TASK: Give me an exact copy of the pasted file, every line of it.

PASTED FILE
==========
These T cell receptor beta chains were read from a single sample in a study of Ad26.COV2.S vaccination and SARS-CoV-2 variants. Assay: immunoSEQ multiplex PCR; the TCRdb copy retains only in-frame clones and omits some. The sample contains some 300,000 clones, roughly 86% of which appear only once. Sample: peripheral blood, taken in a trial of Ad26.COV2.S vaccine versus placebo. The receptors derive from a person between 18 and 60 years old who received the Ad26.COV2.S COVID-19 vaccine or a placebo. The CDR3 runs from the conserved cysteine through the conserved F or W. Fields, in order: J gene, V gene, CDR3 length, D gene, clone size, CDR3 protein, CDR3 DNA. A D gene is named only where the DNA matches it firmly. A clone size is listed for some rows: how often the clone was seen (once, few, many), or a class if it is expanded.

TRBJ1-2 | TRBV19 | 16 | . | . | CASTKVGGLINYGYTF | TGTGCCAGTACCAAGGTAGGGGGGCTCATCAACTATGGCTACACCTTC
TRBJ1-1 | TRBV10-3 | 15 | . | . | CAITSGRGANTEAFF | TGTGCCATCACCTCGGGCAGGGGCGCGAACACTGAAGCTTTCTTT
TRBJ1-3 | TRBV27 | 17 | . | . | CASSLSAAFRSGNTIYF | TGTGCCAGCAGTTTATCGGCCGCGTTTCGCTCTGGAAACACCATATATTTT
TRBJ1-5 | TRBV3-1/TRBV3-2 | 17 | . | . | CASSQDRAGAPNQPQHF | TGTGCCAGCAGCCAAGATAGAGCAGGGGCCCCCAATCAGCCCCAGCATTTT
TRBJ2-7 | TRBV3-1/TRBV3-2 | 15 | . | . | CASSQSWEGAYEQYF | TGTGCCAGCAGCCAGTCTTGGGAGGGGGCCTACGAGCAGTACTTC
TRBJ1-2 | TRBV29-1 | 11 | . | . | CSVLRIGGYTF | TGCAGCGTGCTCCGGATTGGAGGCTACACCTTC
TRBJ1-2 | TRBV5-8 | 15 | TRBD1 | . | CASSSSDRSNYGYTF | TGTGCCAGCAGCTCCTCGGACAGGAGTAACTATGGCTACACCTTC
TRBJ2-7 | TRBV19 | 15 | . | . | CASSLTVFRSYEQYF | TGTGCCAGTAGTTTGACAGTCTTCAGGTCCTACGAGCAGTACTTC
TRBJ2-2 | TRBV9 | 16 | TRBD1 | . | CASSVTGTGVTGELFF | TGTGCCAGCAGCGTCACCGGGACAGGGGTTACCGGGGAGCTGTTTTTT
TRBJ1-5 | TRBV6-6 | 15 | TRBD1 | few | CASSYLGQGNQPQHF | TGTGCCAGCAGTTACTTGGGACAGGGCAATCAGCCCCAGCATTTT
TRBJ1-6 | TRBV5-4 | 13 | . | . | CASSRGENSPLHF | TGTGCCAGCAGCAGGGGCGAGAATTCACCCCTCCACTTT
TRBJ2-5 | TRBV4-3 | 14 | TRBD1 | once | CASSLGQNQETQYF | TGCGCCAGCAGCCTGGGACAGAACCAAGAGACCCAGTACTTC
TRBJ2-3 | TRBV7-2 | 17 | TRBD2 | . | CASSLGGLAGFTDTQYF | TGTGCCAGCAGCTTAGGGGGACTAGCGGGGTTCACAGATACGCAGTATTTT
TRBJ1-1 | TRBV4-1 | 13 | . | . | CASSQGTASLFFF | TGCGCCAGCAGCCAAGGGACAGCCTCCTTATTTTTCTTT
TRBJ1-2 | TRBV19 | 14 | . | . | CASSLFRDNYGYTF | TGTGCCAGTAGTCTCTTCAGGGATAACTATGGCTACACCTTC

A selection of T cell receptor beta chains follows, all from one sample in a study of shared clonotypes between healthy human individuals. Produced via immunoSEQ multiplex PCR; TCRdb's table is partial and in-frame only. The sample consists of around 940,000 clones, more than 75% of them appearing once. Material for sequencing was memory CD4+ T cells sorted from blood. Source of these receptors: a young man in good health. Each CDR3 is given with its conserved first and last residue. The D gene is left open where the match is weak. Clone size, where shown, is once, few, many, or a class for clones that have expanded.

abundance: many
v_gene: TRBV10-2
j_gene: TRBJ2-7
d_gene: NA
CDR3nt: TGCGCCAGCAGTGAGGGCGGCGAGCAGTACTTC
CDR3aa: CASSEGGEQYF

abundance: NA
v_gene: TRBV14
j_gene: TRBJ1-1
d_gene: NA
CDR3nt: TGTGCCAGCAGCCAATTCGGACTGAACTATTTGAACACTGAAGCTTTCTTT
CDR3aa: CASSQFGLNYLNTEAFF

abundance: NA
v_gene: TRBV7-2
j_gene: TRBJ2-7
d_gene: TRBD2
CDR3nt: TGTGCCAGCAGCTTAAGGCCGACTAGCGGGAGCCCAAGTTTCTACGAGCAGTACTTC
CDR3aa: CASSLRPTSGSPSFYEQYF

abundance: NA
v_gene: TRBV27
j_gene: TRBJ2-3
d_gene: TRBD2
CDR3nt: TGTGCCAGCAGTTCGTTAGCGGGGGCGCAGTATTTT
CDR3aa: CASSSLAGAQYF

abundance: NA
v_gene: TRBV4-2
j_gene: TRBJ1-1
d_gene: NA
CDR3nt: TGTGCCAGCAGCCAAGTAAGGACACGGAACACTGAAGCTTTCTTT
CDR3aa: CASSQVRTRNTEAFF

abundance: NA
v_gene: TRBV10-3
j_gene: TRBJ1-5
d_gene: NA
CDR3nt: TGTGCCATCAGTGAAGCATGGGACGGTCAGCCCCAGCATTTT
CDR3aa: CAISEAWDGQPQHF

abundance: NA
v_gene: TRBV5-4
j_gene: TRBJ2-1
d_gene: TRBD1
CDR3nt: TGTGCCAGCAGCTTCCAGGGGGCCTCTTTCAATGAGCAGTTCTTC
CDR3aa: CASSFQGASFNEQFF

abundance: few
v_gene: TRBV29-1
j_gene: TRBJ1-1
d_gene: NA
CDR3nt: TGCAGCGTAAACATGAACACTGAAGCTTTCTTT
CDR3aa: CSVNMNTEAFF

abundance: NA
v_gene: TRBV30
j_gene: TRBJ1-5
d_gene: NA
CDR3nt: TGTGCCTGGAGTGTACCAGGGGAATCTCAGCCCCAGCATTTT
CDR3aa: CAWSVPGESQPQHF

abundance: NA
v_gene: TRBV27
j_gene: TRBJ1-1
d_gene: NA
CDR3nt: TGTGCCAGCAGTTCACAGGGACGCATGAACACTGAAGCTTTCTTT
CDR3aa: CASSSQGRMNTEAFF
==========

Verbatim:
These T cell receptor beta chains were read from a single sample in a study of Ad26.COV2.S vaccination and SARS-CoV-2 variants. Assay: immunoSEQ multiplex PCR; the TCRdb copy retains only in-frame clones and omits some. The sample contains some 300,000 clones, roughly 86% of which appear only once. Sample: peripheral blood, taken in a trial of Ad26.COV2.S vaccine versus placebo. The receptors derive from a person between 18 and 60 years old who received the Ad26.COV2.S COVID-19 vaccine or a placebo. The CDR3 runs from the conserved cysteine through the conserved F or W. Fields, in order: J gene, V gene, CDR3 length, D gene, clone size, CDR3 protein, CDR3 DNA. A D gene is named only where the DNA matches it firmly. A clone size is listed for some rows: how often the clone was seen (once, few, many), or a class if it is expanded.

TRBJ1-2 | TRBV19 | 16 | . | . | CASTKVGGLINYGYTF | TGTGCCAGTACCAAGGTAGGGGGGCTCATCAACTATGGCTACACCTTC
TRBJ1-1 | TRBV10-3 | 15 | . | . | CAITSGRGANTEAFF | TGTGCCATCACCTCGGGCAGGGGCGCGAACACTGAAGCTTTCTTT
TRBJ1-3 | TRBV27 | 17 | . | . | CASSLSAAFRSGNTIYF | TGTGCCAGCAGTTTATCGGCCGCGTTTCGCTCTGGAAACACCATATATTTT
TRBJ1-5 | TRBV3-1/TRBV3-2 | 17 | . | . | CASSQDRAGAPNQPQHF | TGTGCCAGCAGCCAAGATAGAGCAGGGGCCCCCAATCAGCCCCAGCATTTT
TRBJ2-7 | TRBV3-1/TRBV3-2 | 15 | . | . | CASSQSWEGAYEQYF | TGTGCCAGCAGCCAGTCTTGGGAGGGGGCCTACGAGCAGTACTTC
TRBJ1-2 | TRBV29-1 | 11 | . | . | CSVLRIGGYTF | TGCAGCGTGCTCCGGATTGGAGGCTACACCTTC
TRBJ1-2 | TRBV5-8 | 15 | TRBD1 | . | CASSSSDRSNYGYTF | TGTGCCAGCAGCTCCTCGGACAGGAGTAACTATGGCTACACCTTC
TRBJ2-7 | TRBV19 | 15 | . | . | CASSLTVFRSYEQYF | TGTGCCAGTAGTTTGACAGTCTTCAGGTCCTACGAGCAGTACTTC
TRBJ2-2 | TRBV9 | 16 | TRBD1 | . | CASSVTGTGVTGELFF | TGTGCCAGCAGCGTCACCGGGACAGGGGTTACCGGGGAGCTGTTTTTT
TRBJ1-5 | TRBV6-6 | 15 | TRBD1 | few | CASSYLGQGNQPQHF | TGTGCCAGCAGTTACTTGGGACAGGGCAATCAGCCCCAGCATTTT
TRBJ1-6 | TRBV5-4 | 13 | . | . | CASSRGENSPLHF | TGTGCCAGCAGCAGGGGCGAGAATTCACCCCTCCACTTT
TRBJ2-5 | TRBV4-3 | 14 | TRBD1 | once | CASSLGQNQETQYF | TGCGCCAGCAGCCTGGGACAGAACCAAGAGACCCAGTACTTC
TRBJ2-3 | TRBV7-2 | 17 | TRBD2 | . | CASSLGGLAGFTDTQYF | TGTGCCAGCAGCTTAGGGGGACTAGCGGGGTTCACAGATACGCAGTATTTT
TRBJ1-1 | TRBV4-1 | 13 | . | . | CASSQGTASLFFF | TGCGCCAGCAGCCAAGGGACAGCCTCCTTATTTTTCTTT
TRBJ1-2 | TRBV19 | 14 | . | . | CASSLFRDNYGYTF | TGTGCCAGTAGTCTCTTCAGGGATAACTATGGCTACACCTTC

A selection of T cell receptor beta chains follows, all from one sample in a study of shared clonotypes between healthy human individuals. Produced via immunoSEQ multiplex PCR; TCRdb's table is partial and in-frame only. The sample consists of around 940,000 clones, more than 75% of them appearing once. Material for sequencing was memory CD4+ T cells sorted from blood. Source of these receptors: a young man in good health. Each CDR3 is given with its conserved first and last residue. The D gene is left open where the match is weak. Clone size, where shown, is once, few, many, or a class for clones that have expanded.

abundance: many
v_gene: TRBV10-2
j_gene: TRBJ2-7
d_gene: NA
CDR3nt: TGCGCCAGCAGTGAGGGCGGCGAGCAGTACTTC
CDR3aa: CASSEGGEQYF

abundance: NA
v_gene: TRBV14
j_gene: TRBJ1-1
d_gene: NA
CDR3nt: TGTGCCAGCAGCCAATTCGGACTGAACTATTTGAACACTGAAGCTTTCTTT
CDR3aa: CASSQFGLNYLNTEAFF

abundance: NA
v_gene: TRBV7-2
j_gene: TRBJ2-7
d_gene: TRBD2
CDR3nt: TGTGCCAGCAGCTTAAGGCCGACTAGCGGGAGCCCAAGTTTCTACGAGCAGTACTTC
CDR3aa: CASSLRPTSGSPSFYEQYF

abundance: NA
v_gene: TRBV27
j_gene: TRBJ2-3
d_gene: TRBD2
CDR3nt: TGTGCCAGCAGTTCGTTAGCGGGGGCGCAGTATTTT
CDR3aa: CASSSLAGAQYF

abundance: NA
v_gene: TRBV4-2
j_gene: TRBJ1-1
d_gene: NA
CDR3nt: TGTGCCAGCAGCCAAGTAAGGACACGGAACACTGAAGCTTTCTTT
CDR3aa: CASSQVRTRNTEAFF

abundance: NA
v_gene: TRBV10-3
j_gene: TRBJ1-5
d_gene: NA
CDR3nt: TGTGCCATCAGTGAAGCATGGGACGGTCAGCCCCAGCATTTT
CDR3aa: CAISEAWDGQPQHF

abundance: NA
v_gene: TRBV5-4
j_gene: TRBJ2-1
d_gene: TRBD1
CDR3nt: TGTGCCAGCAGCTTCCAGGGGGCCTCTTTCAATGAGCAGTTCTTC
CDR3aa: CASSFQGASFNEQFF

abundance: few
v_gene: TRBV29-1
j_gene: TRBJ1-1
d_gene: NA
CDR3nt: TGCAGCGTAAACATGAACACTGAAGCTTTCTTT
CDR3aa: CSVNMNTEAFF

abundance: NA
v_gene: TRBV30
j_gene: TRBJ1-5
d_gene: NA
CDR3nt: TGTGCCTGGAGTGTACCAGGGGAATCTCAGCCCCAGCATTTT
CDR3aa: CAWSVPGESQPQHF

abundance: NA
v_gene: TRBV27
j_gene: TRBJ1-1
d_gene: NA
CDR3nt: TGTGCCAGCAGTTCACAGGGACGCATGAACACTGAAGCTTTCTTT
CDR3aa: CASSSQGRMNTEAFF